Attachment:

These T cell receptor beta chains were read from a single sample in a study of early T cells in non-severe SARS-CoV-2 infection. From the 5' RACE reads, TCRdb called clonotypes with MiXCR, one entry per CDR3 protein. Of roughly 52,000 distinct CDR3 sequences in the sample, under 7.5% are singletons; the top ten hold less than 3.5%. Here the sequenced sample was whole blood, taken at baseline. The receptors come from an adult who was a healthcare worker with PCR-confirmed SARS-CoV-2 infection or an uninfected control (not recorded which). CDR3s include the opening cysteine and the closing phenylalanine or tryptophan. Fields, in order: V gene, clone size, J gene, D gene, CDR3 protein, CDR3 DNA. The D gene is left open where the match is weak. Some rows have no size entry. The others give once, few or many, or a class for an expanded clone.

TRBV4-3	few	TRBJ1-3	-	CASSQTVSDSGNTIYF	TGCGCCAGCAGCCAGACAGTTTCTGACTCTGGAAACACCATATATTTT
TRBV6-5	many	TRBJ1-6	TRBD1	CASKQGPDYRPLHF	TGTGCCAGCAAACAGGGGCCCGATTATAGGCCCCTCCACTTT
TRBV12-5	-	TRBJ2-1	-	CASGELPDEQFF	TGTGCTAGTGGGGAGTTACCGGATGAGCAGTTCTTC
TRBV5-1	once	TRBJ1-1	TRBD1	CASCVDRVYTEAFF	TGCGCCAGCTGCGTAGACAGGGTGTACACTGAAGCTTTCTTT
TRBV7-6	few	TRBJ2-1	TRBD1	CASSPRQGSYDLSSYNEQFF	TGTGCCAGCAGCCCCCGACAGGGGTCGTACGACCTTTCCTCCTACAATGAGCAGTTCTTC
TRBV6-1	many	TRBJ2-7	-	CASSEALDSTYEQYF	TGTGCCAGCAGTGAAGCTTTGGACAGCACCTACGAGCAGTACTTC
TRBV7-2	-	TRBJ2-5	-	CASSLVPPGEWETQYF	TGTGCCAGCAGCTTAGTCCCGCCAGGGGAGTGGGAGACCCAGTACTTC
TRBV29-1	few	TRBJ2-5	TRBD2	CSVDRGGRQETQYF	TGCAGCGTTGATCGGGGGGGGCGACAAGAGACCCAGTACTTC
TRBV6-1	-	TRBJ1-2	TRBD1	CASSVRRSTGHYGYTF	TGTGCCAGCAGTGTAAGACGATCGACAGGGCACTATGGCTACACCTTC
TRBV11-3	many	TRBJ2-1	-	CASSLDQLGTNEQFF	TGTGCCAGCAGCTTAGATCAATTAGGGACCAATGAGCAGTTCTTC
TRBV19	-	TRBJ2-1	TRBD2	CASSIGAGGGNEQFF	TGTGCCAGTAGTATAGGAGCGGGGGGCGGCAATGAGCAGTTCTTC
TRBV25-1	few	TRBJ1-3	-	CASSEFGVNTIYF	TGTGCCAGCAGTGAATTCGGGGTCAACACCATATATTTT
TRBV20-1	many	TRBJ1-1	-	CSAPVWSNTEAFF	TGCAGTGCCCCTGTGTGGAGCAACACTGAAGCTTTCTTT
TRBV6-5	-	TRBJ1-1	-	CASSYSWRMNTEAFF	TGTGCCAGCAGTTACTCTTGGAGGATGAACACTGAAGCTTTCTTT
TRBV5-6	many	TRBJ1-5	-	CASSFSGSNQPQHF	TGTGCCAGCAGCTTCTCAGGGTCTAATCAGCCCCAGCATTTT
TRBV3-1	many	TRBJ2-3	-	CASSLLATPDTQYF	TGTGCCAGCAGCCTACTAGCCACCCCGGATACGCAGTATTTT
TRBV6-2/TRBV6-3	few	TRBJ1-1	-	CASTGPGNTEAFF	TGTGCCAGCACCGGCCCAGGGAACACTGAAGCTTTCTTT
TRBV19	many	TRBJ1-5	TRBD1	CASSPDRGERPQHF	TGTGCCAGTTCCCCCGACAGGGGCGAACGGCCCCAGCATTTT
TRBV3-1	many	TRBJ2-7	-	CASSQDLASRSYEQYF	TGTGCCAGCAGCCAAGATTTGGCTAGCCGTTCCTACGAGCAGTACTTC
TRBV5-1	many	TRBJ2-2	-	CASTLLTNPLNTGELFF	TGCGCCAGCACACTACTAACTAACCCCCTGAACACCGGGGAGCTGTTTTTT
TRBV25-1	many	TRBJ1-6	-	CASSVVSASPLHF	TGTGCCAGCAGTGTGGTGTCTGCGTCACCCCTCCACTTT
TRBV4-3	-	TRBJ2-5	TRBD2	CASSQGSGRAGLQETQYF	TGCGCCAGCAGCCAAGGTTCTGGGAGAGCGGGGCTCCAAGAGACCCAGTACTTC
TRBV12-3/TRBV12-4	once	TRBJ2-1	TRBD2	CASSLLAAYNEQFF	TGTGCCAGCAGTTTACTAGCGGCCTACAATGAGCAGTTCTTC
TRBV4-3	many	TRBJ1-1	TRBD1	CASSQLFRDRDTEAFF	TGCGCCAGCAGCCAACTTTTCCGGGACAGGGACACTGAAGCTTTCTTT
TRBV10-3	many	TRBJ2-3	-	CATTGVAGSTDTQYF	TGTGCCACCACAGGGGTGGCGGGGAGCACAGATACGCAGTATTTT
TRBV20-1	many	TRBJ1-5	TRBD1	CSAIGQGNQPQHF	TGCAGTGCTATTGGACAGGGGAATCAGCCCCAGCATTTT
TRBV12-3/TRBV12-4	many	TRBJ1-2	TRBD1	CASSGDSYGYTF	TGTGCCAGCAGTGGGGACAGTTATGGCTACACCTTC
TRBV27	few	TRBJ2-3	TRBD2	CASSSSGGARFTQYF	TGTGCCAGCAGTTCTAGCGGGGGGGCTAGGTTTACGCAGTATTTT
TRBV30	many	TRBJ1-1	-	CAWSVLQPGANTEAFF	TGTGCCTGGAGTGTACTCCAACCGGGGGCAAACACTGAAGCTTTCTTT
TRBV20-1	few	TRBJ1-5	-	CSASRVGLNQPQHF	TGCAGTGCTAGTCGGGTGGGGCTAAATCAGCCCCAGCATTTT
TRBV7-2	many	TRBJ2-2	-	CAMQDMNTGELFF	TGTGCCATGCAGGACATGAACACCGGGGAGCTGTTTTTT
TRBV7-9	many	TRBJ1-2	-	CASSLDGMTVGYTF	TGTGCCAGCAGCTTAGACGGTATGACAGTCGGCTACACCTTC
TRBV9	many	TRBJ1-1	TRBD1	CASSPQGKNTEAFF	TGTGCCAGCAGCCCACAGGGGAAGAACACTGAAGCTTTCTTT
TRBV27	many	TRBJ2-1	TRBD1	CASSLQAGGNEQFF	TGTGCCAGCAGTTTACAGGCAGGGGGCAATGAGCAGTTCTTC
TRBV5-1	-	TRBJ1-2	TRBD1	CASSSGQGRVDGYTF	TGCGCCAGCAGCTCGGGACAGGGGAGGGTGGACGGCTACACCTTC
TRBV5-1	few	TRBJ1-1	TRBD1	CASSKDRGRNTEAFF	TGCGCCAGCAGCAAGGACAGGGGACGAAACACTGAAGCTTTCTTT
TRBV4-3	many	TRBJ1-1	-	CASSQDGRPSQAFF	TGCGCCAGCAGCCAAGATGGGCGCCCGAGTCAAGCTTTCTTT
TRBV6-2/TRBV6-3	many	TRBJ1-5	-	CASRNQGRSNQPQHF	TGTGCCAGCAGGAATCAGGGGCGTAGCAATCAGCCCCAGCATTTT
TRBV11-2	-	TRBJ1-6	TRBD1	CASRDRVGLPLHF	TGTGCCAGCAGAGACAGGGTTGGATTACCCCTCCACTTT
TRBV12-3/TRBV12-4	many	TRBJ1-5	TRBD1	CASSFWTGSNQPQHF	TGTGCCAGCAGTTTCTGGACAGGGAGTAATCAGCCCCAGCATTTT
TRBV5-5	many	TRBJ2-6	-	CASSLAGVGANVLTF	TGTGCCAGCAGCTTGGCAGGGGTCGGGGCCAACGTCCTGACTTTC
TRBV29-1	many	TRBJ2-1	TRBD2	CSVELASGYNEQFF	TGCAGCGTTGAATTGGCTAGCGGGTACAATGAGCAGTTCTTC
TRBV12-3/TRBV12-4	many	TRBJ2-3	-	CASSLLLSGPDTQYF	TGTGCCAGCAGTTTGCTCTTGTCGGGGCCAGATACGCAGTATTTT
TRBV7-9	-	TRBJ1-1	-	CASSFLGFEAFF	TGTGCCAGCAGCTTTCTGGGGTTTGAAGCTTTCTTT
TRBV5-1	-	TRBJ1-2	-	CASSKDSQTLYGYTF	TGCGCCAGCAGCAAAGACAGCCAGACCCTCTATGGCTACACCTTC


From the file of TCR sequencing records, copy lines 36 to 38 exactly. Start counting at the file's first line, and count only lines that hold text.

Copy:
TRBV5-1	-	TRBJ1-2	TRBD1	CASSSGQGRVDGYTF	TGCGCCAGCAGCTCGGGACAGGGGAGGGTGGACGGCTACACCTTC
TRBV5-1	few	TRBJ1-1	TRBD1	CASSKDRGRNTEAFF	TGCGCCAGCAGCAAGGACAGGGGACGAAACACTGAAGCTTTCTTT
TRBV4-3	many	TRBJ1-1	-	CASSQDGRPSQAFF	TGCGCCAGCAGCCAAGATGGGCGCCCGAGTCAAGCTTTCTTT